Housing and Urban Development Secretary Ben Carson has proposed legislation that would introduce rent increases for low-income Americans who are receiving federal housing assistance. On April 25th, the HUD secretary introduced the Making Affordable Housing Work Act of 2018, which could triple rent payments and expand work requirements for low-income Americans.
Though the proposal still requires congressional approval, it is estimated that this new legislation would affect over four million families that are already receiving housing assistance from the federal government. According to the proposal from HUD secretary Ben Carson, work requirements would be enforceable by public housing agencies and landlords. In addition, rent payments would be increased to 35 percent of gross income rather than 30, and the minimum required payment would be increased from $50 to $150. The legislation would also eliminate deductions for families receiving childcare assistance.
The system for federal housing assistance, however, is so backed up, that only about one in four families is receiving assistance, with the other 75 percent of applicants stuck on waiting lists. The legislation proposed by the HUD secretary has been criticized by advocates for low-income Americans. According to a press release from the National Low Income Housing Coalition (NLIHC), “One of the biggest barriers to economic prosperity for America’s lowest-income families is the lack of decent, accessible, and affordable homes.”
A report from Harvard University’s Joint Centre for Housing Studies shows that roughly 21 million households pay more than 30 percent of their income for rent. There are also 7.2 million fewer affordable homes than needed for low-income individuals, according to the NLIHC. While the legislation proposed by Ben Carson states that the elderly and disabled would not be affected by work requirements for housing assistance, Andrew Sperling, director of legislative and policy advocacy at the National Alliance on Mental Illness and co-chair of the Consortium for Citizen with Disabilities Housing Task Force, said in a press release from the NLIHC, “the threat of losing housing assistance would certainly force people with disabilities back into costly institutional settings such as nursing homes and psychiatric hospitals and even chronic homelessness.”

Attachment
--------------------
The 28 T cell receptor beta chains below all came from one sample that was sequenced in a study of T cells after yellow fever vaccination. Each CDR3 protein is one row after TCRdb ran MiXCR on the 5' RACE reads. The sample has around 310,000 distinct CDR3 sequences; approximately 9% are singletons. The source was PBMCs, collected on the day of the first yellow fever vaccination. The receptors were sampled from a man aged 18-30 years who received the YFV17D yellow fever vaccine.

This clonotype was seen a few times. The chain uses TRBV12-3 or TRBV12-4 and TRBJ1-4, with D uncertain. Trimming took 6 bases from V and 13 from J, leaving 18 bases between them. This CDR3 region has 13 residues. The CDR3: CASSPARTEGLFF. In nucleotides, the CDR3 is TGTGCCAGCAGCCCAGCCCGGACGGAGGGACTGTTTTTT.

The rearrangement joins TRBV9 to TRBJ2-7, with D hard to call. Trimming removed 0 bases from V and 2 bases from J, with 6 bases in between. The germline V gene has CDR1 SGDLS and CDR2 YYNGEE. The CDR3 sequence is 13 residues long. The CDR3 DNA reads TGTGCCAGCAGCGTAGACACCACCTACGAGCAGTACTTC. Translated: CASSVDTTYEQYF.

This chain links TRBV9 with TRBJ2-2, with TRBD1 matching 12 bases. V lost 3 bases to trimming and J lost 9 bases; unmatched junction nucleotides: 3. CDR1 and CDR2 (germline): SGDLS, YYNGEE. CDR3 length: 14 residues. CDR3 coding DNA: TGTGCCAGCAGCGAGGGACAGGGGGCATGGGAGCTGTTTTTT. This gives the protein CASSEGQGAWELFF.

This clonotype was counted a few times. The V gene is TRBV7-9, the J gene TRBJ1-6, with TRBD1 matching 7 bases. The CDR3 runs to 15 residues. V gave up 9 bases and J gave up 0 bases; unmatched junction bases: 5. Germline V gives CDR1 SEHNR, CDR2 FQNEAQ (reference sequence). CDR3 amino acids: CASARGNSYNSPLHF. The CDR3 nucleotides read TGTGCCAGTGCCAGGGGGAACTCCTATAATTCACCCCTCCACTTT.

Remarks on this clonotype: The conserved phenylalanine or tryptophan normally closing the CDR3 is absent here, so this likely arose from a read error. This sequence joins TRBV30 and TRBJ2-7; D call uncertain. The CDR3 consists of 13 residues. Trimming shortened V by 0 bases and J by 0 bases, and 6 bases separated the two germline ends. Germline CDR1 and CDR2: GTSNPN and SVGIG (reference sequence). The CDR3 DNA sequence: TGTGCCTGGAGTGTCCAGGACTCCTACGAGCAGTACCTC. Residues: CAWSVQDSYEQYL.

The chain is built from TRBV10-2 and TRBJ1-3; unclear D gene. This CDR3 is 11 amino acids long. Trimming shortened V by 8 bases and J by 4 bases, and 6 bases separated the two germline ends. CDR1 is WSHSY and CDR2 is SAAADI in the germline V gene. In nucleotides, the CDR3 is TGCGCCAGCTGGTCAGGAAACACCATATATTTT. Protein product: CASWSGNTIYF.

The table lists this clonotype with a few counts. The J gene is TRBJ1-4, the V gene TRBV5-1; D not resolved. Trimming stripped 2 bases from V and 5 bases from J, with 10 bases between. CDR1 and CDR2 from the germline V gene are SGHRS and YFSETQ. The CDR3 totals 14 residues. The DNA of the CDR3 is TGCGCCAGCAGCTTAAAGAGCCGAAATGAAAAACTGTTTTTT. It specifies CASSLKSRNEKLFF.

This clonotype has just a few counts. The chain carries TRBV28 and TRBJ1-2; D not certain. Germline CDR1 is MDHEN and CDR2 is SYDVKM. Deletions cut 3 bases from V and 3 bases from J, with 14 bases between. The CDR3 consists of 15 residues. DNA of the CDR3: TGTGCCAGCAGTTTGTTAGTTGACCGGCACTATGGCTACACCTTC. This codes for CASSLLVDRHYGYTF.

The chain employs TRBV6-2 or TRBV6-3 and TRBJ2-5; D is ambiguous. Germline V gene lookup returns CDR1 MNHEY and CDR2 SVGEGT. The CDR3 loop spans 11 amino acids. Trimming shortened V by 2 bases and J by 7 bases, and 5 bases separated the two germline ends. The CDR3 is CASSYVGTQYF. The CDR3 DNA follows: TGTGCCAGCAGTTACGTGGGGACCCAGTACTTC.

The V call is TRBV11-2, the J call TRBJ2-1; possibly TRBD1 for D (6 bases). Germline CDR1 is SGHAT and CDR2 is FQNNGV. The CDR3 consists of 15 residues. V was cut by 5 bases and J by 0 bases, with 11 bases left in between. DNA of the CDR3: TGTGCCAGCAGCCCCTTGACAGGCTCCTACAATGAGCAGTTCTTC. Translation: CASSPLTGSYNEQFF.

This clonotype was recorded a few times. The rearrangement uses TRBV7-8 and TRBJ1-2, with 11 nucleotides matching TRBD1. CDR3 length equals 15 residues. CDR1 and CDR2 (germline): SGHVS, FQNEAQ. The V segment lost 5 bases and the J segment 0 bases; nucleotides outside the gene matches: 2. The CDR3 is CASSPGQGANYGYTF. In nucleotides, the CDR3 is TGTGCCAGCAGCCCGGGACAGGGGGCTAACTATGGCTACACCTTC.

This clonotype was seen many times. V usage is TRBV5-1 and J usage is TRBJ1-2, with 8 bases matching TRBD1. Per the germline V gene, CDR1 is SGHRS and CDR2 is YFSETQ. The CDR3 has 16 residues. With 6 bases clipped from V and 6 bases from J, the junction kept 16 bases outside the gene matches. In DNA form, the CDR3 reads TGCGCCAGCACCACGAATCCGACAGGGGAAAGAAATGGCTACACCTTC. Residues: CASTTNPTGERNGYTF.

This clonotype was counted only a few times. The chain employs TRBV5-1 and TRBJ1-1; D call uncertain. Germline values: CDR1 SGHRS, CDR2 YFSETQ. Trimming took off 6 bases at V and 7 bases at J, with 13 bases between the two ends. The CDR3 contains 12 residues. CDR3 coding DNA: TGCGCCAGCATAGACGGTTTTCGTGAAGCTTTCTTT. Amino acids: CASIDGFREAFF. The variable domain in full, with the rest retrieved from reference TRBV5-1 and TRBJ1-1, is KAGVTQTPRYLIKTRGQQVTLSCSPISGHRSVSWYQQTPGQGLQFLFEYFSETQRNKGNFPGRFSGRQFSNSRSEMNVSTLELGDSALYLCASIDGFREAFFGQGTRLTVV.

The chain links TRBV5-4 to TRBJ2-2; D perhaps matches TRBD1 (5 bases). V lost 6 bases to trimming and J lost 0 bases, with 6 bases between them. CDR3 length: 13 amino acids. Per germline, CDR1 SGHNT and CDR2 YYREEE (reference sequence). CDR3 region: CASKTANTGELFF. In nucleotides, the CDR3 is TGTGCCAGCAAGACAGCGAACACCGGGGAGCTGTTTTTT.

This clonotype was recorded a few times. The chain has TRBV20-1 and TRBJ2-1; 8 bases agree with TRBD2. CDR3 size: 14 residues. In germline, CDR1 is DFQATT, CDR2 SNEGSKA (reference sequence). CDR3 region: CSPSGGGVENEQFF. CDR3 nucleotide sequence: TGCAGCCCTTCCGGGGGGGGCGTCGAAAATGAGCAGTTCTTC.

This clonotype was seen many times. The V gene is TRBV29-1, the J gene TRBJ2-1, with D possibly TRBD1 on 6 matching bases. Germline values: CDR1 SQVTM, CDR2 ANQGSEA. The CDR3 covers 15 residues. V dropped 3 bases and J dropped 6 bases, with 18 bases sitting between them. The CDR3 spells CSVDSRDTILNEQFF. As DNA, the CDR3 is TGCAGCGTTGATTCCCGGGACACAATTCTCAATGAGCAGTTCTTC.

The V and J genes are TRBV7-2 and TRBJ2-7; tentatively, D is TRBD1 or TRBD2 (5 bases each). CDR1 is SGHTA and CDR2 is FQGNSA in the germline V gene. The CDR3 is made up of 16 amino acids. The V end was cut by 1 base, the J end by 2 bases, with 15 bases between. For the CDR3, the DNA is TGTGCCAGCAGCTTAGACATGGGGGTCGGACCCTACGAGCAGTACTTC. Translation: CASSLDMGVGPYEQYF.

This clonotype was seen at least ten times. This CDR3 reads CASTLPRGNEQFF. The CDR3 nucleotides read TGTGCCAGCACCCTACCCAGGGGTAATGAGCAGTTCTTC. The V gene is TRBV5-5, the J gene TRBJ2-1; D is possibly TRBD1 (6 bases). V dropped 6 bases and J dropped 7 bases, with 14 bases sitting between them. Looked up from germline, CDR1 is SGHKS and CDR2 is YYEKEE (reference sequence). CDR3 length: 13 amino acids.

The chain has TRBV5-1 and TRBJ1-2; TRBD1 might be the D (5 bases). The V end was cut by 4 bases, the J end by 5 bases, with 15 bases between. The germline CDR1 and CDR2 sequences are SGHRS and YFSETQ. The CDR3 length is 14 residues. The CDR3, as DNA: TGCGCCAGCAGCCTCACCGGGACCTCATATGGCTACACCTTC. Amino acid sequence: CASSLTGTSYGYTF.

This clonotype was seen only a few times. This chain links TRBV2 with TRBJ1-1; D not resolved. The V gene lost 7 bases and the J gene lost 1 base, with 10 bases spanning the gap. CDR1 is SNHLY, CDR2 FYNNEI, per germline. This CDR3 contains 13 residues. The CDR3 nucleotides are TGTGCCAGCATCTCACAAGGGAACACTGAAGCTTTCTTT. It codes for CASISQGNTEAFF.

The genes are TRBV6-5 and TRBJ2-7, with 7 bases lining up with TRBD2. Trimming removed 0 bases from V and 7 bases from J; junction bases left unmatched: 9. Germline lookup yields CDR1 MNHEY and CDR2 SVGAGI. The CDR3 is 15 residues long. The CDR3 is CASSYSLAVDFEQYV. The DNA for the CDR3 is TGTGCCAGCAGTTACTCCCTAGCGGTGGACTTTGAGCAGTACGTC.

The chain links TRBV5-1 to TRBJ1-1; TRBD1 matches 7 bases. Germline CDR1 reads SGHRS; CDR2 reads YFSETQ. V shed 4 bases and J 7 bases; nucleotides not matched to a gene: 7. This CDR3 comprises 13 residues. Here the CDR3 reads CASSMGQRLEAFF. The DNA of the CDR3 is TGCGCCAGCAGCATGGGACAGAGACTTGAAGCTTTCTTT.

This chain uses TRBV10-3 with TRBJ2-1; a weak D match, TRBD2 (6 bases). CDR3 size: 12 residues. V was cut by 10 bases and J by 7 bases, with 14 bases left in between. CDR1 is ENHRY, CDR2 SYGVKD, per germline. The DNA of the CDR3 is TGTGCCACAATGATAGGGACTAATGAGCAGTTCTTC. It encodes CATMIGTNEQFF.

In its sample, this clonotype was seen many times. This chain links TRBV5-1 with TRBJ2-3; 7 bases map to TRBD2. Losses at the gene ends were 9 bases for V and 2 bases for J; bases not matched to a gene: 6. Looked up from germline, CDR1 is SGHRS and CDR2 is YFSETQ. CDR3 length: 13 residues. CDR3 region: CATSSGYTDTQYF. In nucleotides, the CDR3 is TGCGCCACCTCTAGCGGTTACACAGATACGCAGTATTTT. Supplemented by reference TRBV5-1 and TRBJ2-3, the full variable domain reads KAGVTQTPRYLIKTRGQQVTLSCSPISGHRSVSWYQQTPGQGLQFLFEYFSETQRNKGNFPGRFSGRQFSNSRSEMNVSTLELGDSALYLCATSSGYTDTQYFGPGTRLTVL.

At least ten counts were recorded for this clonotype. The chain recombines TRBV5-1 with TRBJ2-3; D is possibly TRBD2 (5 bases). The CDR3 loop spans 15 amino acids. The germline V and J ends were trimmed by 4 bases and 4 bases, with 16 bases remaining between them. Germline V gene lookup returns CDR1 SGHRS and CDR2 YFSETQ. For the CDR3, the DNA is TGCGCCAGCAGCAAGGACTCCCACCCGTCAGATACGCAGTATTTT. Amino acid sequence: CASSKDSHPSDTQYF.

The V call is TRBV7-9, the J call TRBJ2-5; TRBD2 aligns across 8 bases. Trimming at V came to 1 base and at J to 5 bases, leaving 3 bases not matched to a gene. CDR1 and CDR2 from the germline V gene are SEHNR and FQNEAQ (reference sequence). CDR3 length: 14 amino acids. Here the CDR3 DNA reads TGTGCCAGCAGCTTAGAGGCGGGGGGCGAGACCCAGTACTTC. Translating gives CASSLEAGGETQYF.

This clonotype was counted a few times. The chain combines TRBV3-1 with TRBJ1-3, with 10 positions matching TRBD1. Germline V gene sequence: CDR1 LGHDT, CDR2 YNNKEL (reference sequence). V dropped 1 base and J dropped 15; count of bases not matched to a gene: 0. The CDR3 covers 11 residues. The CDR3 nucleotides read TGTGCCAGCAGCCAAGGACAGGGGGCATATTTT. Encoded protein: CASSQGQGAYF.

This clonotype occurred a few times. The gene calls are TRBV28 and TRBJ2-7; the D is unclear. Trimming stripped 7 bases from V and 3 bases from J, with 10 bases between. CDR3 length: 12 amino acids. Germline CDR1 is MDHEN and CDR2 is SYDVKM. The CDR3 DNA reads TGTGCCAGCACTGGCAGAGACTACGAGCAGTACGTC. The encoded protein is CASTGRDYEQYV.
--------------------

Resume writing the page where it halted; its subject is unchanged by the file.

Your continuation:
HUD Secretary Ben Carson has heard these criticisms and has begun addressing them. After Louisiana Democratic Rep. Cedric Richmond called Carson’s plan the “latest example of the Trump administration’s war on poor people,” Carson responded, saying “I would say it’s just the opposite. It is our attempt to give poor people a way out of poverty,” in a phone interview with Fox News. However, in a piece for the Chicago Tribune, Jeliner Jordan, a grassroots leader with Jane Addams Senior Caucus and People’s Action, recounted her experience in trying to ask the HUD secretary where she, a “retired, low-income senior,” will live during a corporate housing conference in Las Vegas. As she was taken out of the conference where she asked her question, Jordan says she heard Ben Carson tell the crowd, “(This is) a perfect example of what happens when the swamp gets ahold of you.”
The proposed legislation is part of the Trump administration’s move toward overhauling welfare programs. President Trump has already signed an executive order expanding work requirements for Americans who are receiving Medicaid, welfare, food stamps, and public housing assistance. The Washington Post reports that Ben Carson told reporters during a conference call: “It’s clear from a budget perspective and a human point of view that the current system is unsustainable.” The HUD secretary has said that the current system is unfair as some recipients know how to “work the system.”
The plan for enacting the proposed legislation comes just weeks after the HUD secretary was singled out for government waste, as the department first approved, then quickly cancelled the purchase of a $31,000 dining set. Carson claimed he had no knowledge of how much the set cost. However, according to a report from CNN, internal emails from the department referred to printouts of the furniture the Secretary and Mrs. Carson picked out. The proposed legislation also comes months after a tax bill that was largely seen to favour high-income individuals. In a press release from the NLIHC, president and CEO Diane Yentel said: “Proposing these changes under the guise of saving the government money, just months after giving massive tax breaks to wealthy people and corporations, is the height of cruel hypocrisy.”
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